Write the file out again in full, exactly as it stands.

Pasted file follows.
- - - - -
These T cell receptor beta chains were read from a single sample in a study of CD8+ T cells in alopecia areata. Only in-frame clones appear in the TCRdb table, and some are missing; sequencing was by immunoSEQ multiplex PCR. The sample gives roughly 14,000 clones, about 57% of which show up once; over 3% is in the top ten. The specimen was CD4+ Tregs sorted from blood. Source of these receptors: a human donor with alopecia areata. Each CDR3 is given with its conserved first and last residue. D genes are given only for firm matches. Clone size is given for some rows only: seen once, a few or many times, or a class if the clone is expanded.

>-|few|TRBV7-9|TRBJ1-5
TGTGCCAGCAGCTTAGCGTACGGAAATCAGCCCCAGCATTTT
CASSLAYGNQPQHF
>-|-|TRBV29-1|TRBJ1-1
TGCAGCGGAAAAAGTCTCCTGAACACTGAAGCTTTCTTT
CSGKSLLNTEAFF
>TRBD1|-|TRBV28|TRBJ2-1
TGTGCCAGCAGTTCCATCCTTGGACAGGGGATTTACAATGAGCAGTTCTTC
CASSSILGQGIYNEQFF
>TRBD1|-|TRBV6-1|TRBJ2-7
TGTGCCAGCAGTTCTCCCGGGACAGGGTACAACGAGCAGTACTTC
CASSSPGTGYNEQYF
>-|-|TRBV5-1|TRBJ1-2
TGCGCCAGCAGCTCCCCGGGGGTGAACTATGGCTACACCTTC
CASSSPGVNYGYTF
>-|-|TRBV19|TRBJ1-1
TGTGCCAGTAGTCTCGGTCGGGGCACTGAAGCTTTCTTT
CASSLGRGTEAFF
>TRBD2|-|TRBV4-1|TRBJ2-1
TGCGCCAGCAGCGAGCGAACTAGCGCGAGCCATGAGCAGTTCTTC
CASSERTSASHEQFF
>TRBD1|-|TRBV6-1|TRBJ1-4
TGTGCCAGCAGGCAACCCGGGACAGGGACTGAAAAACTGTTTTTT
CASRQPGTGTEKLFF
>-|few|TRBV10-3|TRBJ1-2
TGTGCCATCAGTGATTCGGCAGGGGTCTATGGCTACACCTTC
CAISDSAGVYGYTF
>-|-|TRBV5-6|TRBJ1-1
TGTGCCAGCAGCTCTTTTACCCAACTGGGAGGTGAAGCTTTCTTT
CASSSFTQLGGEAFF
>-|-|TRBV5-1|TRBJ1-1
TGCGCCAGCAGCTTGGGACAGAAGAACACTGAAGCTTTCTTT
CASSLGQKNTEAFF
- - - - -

These T cell receptor beta chains were read from a single sample in a study of CD8+ T cells in alopecia areata. Only in-frame clones appear in the TCRdb table, and some are missing; sequencing was by immunoSEQ multiplex PCR. The sample gives roughly 14,000 clones, about 57% of which show up once; over 3% is in the top ten. The specimen was CD4+ Tregs sorted from blood. Source of these receptors: a human donor with alopecia areata. Each CDR3 is given with its conserved first and last residue. D genes are given only for firm matches. Clone size is given for some rows only: seen once, a few or many times, or a class if the clone is expanded.

>-|few|TRBV7-9|TRBJ1-5
TGTGCCAGCAGCTTAGCGTACGGAAATCAGCCCCAGCATTTT
CASSLAYGNQPQHF
>-|-|TRBV29-1|TRBJ1-1
TGCAGCGGAAAAAGTCTCCTGAACACTGAAGCTTTCTTT
CSGKSLLNTEAFF
>TRBD1|-|TRBV28|TRBJ2-1
TGTGCCAGCAGTTCCATCCTTGGACAGGGGATTTACAATGAGCAGTTCTTC
CASSSILGQGIYNEQFF
>TRBD1|-|TRBV6-1|TRBJ2-7
TGTGCCAGCAGTTCTCCCGGGACAGGGTACAACGAGCAGTACTTC
CASSSPGTGYNEQYF
>-|-|TRBV5-1|TRBJ1-2
TGCGCCAGCAGCTCCCCGGGGGTGAACTATGGCTACACCTTC
CASSSPGVNYGYTF
>-|-|TRBV19|TRBJ1-1
TGTGCCAGTAGTCTCGGTCGGGGCACTGAAGCTTTCTTT
CASSLGRGTEAFF
>TRBD2|-|TRBV4-1|TRBJ2-1
TGCGCCAGCAGCGAGCGAACTAGCGCGAGCCATGAGCAGTTCTTC
CASSERTSASHEQFF
>TRBD1|-|TRBV6-1|TRBJ1-4
TGTGCCAGCAGGCAACCCGGGACAGGGACTGAAAAACTGTTTTTT
CASRQPGTGTEKLFF
>-|few|TRBV10-3|TRBJ1-2
TGTGCCATCAGTGATTCGGCAGGGGTCTATGGCTACACCTTC
CAISDSAGVYGYTF
>-|-|TRBV5-6|TRBJ1-1
TGTGCCAGCAGCTCTTTTACCCAACTGGGAGGTGAAGCTTTCTTT
CASSSFTQLGGEAFF
>-|-|TRBV5-1|TRBJ1-1
TGCGCCAGCAGCTTGGGACAGAAGAACACTGAAGCTTTCTTT
CASSLGQKNTEAFF